Frock has been used since Middle Englishas the name for an article of clothing for men and women ("see also" clothing terminology).

History of the frock

Originally, a "frock" was a loose, long garment with wide, full sleeves, such as the habit of a monk or priest, commonly belted. (This is the origin of the modern term defrock or unfrock, meaning "to eject from the priesthood").

The term has been continually applied to various types of clothing, generally denoting a loosely fitted garment:

*From the sixteenth century to the early twentieth century, "frock" was applied to a woman's dress or gown, in the fashion of the day, often indicating an unfitted, comfortable garment for wear in the house, or (later) a light overdress worn with a slip or underdress.

*From the seventeenth century on, a "frock" is a thigh- or full-length loose outer garment worn by shepherds, workmen, and farm workers in Britain, generally of heavy linen with a broad flat collar, now usually called a smock-frock. In some areas, this traditional frock buttons up the front in the manner of a coat, while in others it is a pullover style.

*In the eighteenth century in Britain and America, a "frock" was an unfitted men's coat for hunting or other country pursuits, with a broad, flat collar, derived from the traditional working-class frock. Late in the eighteenth century it came to be made with a cutaway front without a waist seam and this may have evolved into the standard dress coat with horizontally cutaway fronts worn for daytime wear by the early nineteenth century and from which the modern tail coat for white tie is derived. The great coat may similarly be historically derived from the frock as it similarly is single breasted, with a high and broad collar, waist pockets, and also lacked a waist seam early in its history as can be seen in an example in the Victoria and Albert Museum, London.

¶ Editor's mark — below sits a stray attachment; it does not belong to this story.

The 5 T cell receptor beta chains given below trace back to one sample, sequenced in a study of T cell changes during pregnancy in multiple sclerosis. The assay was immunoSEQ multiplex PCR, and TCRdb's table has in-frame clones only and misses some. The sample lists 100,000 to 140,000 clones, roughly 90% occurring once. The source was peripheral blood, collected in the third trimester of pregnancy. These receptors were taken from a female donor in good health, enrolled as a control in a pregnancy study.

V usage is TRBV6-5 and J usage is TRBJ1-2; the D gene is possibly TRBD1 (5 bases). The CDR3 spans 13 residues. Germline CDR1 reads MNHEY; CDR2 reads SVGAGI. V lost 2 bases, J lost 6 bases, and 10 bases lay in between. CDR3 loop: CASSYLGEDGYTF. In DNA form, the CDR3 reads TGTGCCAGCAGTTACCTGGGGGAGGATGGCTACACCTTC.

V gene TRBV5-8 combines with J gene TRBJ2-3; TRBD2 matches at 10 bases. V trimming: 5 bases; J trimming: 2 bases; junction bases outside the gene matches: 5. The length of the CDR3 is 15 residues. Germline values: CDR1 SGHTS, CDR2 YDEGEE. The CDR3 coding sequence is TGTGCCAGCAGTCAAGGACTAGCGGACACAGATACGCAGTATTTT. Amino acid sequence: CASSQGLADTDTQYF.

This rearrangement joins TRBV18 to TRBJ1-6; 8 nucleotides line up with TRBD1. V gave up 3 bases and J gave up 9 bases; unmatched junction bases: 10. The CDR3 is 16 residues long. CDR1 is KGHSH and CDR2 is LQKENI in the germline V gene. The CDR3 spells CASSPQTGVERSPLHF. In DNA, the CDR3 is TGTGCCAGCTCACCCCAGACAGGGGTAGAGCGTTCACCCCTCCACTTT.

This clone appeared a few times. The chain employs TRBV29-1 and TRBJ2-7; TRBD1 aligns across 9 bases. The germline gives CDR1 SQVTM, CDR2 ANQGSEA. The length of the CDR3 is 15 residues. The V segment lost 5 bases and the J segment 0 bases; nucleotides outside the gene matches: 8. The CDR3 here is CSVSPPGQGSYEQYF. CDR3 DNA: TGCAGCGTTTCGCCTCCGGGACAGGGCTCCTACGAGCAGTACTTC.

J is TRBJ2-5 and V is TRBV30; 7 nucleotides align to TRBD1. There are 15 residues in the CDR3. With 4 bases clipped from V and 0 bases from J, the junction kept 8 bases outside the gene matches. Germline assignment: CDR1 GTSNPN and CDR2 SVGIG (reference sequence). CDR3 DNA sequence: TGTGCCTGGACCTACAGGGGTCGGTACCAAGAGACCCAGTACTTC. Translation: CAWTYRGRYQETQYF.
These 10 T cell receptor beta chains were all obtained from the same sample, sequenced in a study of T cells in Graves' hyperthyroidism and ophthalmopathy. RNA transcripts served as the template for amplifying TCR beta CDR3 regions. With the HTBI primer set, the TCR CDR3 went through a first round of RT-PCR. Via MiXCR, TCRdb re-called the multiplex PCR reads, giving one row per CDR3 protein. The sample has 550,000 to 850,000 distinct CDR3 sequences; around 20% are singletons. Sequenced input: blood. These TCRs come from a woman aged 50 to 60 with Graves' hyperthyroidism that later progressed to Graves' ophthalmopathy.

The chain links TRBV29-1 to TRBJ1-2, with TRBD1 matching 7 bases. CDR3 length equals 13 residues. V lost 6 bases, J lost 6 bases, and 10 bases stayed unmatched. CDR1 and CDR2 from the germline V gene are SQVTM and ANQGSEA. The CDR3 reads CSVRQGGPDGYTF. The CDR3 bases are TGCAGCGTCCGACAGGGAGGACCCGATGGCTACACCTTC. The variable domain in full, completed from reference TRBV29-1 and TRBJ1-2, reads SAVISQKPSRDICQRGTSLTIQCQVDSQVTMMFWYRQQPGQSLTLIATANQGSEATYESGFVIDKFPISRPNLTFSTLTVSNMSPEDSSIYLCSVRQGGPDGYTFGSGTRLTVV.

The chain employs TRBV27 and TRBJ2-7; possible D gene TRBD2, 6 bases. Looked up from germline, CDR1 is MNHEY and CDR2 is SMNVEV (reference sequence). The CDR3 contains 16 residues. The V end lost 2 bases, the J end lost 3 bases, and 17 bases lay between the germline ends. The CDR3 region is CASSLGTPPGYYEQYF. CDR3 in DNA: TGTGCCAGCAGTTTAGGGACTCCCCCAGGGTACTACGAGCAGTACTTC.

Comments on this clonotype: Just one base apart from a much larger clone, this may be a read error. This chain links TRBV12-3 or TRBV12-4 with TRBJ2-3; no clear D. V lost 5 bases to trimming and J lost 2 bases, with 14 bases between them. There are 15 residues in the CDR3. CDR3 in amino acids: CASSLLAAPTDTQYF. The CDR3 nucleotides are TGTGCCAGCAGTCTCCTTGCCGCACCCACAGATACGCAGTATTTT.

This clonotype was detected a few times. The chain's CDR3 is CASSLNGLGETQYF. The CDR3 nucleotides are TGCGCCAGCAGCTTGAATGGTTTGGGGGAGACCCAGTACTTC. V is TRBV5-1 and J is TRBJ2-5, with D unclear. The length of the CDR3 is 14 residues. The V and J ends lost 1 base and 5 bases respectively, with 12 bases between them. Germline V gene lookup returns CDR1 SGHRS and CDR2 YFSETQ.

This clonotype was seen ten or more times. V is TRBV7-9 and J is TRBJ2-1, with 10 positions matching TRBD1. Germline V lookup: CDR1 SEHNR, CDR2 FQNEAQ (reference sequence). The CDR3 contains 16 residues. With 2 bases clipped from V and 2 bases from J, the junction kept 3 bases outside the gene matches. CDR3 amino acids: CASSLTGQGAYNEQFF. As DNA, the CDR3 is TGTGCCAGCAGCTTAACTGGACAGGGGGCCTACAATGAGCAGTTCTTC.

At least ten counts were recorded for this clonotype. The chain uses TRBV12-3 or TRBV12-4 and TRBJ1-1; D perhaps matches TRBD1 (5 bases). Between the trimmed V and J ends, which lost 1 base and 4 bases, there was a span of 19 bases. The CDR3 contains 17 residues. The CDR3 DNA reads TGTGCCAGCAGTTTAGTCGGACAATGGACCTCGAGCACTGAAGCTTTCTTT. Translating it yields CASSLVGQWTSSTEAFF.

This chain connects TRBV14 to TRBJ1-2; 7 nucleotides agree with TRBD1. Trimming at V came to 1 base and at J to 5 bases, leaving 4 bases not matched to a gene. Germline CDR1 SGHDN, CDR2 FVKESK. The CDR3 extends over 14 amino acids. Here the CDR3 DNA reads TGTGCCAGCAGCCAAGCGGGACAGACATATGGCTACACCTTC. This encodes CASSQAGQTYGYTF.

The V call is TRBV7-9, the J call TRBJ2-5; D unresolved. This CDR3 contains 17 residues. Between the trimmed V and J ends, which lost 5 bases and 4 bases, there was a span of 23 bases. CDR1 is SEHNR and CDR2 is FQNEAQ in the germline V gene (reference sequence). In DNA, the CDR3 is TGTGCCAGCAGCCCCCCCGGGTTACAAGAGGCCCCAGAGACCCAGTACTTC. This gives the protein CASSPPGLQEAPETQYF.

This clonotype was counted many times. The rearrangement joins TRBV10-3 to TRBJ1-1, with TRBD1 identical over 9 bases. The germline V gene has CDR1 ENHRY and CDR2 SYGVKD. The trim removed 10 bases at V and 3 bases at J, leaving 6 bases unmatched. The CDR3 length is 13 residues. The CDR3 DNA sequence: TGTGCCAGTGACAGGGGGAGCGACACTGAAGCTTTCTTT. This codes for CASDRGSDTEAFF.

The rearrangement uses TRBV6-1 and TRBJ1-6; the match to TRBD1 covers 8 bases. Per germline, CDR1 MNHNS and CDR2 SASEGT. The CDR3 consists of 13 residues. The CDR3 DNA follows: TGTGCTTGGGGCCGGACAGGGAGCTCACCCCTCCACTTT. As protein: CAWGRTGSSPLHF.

The precise historical evolution of the frock after the second half of the eighteenth century is obscure, however it is likely that the frock was gradually supplanted by the frock coat in the early nineteenth century, eventually being relegated to evening dress. The frock coat in turn became cut away into the modern modern coat, giving us the two modern coats with tails.